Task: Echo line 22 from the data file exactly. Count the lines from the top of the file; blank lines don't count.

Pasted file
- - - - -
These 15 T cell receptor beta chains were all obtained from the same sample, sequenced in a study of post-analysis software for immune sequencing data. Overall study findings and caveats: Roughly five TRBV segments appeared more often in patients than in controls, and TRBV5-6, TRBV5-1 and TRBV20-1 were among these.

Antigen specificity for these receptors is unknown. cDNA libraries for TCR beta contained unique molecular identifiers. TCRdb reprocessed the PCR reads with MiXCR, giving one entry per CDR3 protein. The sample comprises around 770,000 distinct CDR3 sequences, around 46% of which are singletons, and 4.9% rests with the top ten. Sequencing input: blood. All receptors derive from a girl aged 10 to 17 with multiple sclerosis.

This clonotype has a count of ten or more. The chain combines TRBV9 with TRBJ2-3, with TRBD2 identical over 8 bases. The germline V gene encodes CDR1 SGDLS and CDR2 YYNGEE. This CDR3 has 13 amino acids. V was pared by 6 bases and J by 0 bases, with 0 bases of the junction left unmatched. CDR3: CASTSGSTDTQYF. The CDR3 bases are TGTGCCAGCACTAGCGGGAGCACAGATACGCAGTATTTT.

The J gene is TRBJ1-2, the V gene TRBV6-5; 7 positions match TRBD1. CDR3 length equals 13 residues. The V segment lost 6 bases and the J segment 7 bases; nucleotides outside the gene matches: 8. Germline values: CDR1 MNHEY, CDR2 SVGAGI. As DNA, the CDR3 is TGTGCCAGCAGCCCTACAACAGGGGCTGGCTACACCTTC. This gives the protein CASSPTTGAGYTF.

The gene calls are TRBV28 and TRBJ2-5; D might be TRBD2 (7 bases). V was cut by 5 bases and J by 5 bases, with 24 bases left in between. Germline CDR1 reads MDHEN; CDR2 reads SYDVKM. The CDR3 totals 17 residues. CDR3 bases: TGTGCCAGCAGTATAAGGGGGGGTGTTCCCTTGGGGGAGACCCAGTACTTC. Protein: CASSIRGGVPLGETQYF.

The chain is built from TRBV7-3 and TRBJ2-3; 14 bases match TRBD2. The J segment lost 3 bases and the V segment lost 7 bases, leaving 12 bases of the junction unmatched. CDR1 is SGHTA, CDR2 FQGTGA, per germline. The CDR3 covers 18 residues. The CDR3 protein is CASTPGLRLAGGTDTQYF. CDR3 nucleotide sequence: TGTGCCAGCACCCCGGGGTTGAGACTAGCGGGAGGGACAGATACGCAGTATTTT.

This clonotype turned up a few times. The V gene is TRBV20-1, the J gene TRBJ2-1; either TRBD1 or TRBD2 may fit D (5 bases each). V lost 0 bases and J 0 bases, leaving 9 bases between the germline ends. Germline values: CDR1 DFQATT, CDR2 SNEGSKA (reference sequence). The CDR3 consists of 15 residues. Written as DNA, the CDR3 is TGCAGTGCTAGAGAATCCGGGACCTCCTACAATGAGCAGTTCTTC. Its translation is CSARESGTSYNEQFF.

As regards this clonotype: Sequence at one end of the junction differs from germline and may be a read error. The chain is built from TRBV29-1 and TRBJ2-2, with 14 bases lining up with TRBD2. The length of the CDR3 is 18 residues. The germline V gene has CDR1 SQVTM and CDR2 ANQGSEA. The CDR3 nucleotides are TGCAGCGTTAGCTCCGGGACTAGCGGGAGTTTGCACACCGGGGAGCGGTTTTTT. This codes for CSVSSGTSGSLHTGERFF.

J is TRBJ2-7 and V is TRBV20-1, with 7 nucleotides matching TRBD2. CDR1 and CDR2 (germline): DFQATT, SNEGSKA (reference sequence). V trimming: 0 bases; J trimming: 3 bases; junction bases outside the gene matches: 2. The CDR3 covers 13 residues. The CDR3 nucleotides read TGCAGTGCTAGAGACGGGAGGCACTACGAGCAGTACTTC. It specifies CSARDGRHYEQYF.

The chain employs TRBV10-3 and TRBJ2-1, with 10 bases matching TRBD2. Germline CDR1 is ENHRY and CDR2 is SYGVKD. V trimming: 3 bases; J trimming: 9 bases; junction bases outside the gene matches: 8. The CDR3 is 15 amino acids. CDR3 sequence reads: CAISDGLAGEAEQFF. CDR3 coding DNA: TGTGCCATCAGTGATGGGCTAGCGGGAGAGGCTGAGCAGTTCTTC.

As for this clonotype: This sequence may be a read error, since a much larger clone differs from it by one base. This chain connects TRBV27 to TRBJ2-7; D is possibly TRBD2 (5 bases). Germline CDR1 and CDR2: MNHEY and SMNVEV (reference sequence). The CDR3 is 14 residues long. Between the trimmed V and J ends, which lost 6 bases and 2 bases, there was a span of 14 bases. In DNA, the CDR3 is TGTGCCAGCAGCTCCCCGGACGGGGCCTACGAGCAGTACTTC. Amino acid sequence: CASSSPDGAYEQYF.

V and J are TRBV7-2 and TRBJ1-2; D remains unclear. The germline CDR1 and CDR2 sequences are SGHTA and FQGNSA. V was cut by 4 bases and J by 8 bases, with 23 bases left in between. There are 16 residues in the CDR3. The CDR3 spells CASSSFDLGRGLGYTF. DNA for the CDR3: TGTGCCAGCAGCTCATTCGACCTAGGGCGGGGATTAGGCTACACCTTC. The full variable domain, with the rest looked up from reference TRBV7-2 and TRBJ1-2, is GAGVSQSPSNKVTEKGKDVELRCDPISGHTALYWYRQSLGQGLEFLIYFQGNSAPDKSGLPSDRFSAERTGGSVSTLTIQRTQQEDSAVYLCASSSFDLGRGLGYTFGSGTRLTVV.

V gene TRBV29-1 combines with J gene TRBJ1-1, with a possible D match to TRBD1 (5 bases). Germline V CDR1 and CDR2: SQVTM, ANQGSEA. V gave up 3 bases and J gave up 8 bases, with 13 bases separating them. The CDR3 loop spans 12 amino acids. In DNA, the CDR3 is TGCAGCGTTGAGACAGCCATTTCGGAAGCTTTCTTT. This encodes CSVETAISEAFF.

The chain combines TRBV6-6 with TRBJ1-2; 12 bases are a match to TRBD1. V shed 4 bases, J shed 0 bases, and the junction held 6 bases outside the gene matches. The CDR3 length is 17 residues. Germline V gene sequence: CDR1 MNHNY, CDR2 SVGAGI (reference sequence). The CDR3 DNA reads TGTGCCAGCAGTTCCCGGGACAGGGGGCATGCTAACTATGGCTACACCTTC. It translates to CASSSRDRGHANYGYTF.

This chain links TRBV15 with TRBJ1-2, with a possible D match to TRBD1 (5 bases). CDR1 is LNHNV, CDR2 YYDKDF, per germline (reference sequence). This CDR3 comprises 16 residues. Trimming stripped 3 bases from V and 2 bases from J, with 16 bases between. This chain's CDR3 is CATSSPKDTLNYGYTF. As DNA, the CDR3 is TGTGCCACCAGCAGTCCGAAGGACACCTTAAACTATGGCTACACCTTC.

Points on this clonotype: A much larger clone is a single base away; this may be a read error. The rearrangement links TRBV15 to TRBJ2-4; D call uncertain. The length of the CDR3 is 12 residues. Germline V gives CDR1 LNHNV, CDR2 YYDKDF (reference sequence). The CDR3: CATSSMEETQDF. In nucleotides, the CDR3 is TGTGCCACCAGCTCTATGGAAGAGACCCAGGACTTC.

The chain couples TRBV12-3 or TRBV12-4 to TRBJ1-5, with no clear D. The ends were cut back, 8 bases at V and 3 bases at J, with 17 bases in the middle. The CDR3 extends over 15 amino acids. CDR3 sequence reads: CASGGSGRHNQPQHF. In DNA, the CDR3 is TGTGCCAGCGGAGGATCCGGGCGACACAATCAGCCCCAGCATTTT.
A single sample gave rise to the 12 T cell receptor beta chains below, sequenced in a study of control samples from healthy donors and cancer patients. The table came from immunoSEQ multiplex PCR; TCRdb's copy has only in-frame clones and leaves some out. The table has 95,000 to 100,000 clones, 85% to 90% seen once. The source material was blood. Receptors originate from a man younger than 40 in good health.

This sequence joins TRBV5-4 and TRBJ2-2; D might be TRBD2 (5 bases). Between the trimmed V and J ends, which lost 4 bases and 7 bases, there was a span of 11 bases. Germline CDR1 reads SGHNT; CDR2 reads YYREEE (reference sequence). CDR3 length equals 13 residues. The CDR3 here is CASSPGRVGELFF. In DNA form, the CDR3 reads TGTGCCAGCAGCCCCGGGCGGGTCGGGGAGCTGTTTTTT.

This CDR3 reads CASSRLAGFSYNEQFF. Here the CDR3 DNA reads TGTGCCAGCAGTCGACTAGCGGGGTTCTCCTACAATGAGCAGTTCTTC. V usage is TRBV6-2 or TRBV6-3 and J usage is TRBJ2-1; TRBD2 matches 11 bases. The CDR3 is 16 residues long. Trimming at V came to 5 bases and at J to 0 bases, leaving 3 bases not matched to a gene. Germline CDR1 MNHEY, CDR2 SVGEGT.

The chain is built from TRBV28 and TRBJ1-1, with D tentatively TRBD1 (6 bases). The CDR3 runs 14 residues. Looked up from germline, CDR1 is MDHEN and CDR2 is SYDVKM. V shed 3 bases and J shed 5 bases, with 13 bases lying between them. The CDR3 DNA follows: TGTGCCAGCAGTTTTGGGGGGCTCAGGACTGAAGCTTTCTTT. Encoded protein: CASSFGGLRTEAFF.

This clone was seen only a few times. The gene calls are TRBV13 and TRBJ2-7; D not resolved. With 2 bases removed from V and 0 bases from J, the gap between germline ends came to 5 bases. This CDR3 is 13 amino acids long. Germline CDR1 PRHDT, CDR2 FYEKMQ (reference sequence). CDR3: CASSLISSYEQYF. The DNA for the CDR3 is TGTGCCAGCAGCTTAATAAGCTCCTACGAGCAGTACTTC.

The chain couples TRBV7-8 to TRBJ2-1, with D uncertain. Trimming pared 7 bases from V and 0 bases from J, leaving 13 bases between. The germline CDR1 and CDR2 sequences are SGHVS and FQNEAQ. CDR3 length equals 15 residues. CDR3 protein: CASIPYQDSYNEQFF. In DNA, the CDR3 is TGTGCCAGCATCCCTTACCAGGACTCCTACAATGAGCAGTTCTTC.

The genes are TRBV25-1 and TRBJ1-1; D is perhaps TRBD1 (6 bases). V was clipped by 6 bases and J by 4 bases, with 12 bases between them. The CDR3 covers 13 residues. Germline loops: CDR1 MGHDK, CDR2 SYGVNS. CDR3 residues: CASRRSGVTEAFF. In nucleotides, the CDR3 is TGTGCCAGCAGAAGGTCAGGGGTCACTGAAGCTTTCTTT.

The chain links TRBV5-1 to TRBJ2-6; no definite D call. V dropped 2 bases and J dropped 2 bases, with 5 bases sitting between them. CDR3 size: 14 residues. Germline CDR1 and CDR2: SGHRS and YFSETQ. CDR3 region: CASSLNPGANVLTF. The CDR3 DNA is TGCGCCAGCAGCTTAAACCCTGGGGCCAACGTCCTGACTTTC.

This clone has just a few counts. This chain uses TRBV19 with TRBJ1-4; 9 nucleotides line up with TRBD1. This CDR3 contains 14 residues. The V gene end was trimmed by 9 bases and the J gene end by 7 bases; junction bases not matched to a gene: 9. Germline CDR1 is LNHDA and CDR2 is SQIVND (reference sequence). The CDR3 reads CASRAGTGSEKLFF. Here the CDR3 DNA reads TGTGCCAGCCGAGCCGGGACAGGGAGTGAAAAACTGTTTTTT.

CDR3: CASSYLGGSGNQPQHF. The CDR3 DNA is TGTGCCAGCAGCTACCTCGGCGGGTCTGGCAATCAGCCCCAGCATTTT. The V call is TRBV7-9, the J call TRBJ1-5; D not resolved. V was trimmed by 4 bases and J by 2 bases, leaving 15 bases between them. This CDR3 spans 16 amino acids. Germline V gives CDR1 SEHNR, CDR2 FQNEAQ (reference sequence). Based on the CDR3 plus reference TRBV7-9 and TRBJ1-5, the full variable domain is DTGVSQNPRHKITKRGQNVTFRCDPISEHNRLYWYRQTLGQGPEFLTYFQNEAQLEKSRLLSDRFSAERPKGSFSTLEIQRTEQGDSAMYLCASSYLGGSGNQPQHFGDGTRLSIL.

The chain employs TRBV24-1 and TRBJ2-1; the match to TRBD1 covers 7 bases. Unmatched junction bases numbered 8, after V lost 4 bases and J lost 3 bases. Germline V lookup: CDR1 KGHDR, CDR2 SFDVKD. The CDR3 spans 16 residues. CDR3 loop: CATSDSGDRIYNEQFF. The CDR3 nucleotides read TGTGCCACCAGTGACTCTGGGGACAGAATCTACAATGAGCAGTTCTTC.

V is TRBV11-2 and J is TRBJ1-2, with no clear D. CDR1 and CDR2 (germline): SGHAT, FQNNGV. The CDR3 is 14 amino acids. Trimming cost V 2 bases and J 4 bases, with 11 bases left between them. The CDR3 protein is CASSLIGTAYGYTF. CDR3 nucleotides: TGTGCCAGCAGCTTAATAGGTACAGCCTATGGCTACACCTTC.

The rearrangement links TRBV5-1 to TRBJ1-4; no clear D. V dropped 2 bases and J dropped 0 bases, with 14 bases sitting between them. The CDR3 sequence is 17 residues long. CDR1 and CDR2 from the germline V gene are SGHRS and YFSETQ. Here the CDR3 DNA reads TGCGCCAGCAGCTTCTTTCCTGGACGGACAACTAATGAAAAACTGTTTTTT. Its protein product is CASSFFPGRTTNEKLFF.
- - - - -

This clone was seen only a few times. The gene calls are TRBV13 and TRBJ2-7; D not resolved. With 2 bases removed from V and 0 bases from J, the gap between germline ends came to 5 bases. This CDR3 is 13 amino acids long. Germline CDR1 PRHDT, CDR2 FYEKMQ (reference sequence). CDR3: CASSLISSYEQYF. The DNA for the CDR3 is TGTGCCAGCAGCTTAATAAGCTCCTACGAGCAGTACTTC.